I was soon walking a couple of miles daily. I still walk regularly as part of my continued pursuit of good health.

Six months later, some abnormalities in my bloodwork indicated that my new liver was experiencing some stress. A liver biopsy revealed that my new liver was being damaged by hep C and was already at level two fibrosis. I soon entered hep C treatment for the third time.

This time, Daklinza was added to my previous regime of sofosbuvir and ribavirin. Six months after completing this round of treatment, just 1 year after my transplant, I was declared cured of hep C.

My cure marked the end of the 1-year intensive observation period that follows most transplant procedures. I was cleared to travel, and the medical team in San Francisco was willing to accept me back into their program for my follow-up care, so I packed my truck and headed home to the west coast.

Now, almost 7 years post-transplant, I find myself at another critical moment.

May 1, 2022

This is the first day in 13 years that I live as a self-sufficient, tax-paying member of American society.

While this may seem anticlimactic after the life threatening adventures I’ve already endured, trust me, the fear and uncertainty are real.

The transition from state-sponsored insurance to private insurance entails many unknowns, lots of fine print, and often comes with a change of medical providers. With a long and complicated patient history like mine, every detail must be carefully considered.

Being a transplant recipient means I must take expensive immunosuppressant drugs every day for the rest of my life. Those drugs have adverse effects on other parts of my body, so I must have blood tests drawn every 3 months. I speak with my transplant coordinator after each of those lab visits.

I visit my hepatologist in person at least once a year and another time via video. I visit my local GI doctor twice a year. My primary care doctor insists on two visits a year. The drugs I take contribute to both kidney failure and a high incidence of skin cancer, so I visit my dermatologist at least twice a year.

My journey has changed my perceptions and outlook on life. I believe that what I’ve been through has uniquely prepared me to help others navigate a similar path.

I’ve faced death and said my last goodbyes, only to wake up and (eventually) make a full recovery.

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Photograph courtesy of Dan Palmer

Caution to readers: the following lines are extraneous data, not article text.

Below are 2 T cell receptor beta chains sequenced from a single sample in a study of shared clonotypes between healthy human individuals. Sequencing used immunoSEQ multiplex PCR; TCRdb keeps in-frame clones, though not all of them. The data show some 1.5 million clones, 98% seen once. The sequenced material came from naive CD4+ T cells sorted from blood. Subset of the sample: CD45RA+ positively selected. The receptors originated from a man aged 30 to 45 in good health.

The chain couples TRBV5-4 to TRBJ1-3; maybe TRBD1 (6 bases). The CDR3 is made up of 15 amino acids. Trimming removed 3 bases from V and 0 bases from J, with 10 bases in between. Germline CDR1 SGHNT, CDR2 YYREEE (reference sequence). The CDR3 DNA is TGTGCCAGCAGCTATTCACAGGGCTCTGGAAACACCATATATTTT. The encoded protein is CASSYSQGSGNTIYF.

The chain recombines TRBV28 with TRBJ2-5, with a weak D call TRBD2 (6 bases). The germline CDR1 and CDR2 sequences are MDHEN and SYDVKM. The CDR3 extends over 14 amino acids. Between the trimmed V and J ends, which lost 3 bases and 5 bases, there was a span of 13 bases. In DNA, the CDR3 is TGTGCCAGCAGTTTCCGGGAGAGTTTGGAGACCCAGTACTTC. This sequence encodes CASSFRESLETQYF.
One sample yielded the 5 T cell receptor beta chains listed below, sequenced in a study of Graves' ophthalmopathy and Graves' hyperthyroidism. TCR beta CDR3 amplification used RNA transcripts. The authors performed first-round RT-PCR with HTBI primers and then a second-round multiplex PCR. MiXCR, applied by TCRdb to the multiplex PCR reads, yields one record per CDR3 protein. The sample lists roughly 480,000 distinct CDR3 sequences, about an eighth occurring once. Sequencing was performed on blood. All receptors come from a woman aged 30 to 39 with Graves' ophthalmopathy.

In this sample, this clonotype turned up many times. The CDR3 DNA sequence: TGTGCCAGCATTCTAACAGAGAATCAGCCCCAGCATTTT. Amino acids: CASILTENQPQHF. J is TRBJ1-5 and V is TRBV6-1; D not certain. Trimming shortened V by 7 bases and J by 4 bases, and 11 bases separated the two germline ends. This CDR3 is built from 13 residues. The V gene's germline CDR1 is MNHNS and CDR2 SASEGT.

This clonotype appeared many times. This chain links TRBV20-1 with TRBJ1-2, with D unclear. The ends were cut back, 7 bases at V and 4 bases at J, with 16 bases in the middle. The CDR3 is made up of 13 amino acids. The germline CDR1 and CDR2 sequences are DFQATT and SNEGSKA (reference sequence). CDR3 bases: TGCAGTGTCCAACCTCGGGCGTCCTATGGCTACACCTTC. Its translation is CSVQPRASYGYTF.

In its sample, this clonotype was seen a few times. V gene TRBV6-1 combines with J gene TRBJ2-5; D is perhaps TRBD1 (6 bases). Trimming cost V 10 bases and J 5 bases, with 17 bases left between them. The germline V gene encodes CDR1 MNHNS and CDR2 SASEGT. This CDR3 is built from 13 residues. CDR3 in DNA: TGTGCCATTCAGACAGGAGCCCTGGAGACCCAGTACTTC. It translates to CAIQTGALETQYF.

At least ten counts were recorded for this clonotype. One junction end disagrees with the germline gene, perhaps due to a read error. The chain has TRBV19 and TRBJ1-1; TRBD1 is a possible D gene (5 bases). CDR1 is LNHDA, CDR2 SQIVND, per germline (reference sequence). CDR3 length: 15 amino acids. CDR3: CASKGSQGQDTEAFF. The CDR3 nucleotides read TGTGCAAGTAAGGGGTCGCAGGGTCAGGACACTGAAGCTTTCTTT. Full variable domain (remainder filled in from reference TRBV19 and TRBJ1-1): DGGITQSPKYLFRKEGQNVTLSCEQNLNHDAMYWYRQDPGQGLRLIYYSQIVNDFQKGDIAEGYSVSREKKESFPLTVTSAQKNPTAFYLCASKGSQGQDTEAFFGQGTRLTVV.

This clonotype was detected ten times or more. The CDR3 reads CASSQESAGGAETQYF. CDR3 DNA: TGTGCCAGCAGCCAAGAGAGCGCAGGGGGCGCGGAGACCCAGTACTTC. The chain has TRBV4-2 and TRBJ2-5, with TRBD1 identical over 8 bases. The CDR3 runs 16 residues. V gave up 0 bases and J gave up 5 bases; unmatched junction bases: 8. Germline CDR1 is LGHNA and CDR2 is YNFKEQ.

I have no time for stress, or anger, and find ways to enjoy being wherever I am, whether I’m sitting in a waiting room, filling out another health history, waiting to have another few tubes of blood drawn, or breathing deep in the deserts and mountains that are my backyard.

I’m glad to be healthy again and continue to work diligently to stay that way. I’m very fortunate to have discovered my love for music at a young age. Because the pandemic began just as I was returning to top form, I currently spend many hours every week practicing and honing my craft.

I live in an area with lots of outdoor recreation opportunities, and I do my best to take advantage of them. I like to ski and snowshoe in the nearby Sierra Nevada mountains in the winter. I play golf, hike, and ride my bicycle frequently in the other seasons, and enjoy our local hot springs all year round.

As a solid organ transplant recipient, any infection can be a very serious threat to my health, indeed my very life. So avoiding crowds and wearing a mask when I can’t avoid them have been part of my routine since my transplant and must continue to be.

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Photograph courtesy of Dan Palmer

Life is full of uncertainties, and I look forward to the challenges that lie ahead. One day, I’ll succumb to the inevitable. So far, that’s not today. Life is good. I hope you’re enjoying it as much as I am.

Dan Palmer is a professional musician, freelance video producer, inspirational speaker, liver transplant recipient, and health advocate. His extensive patient experience provides unique and important insights, and he shares his story in hopes of helping others. Connect with him through social media links found at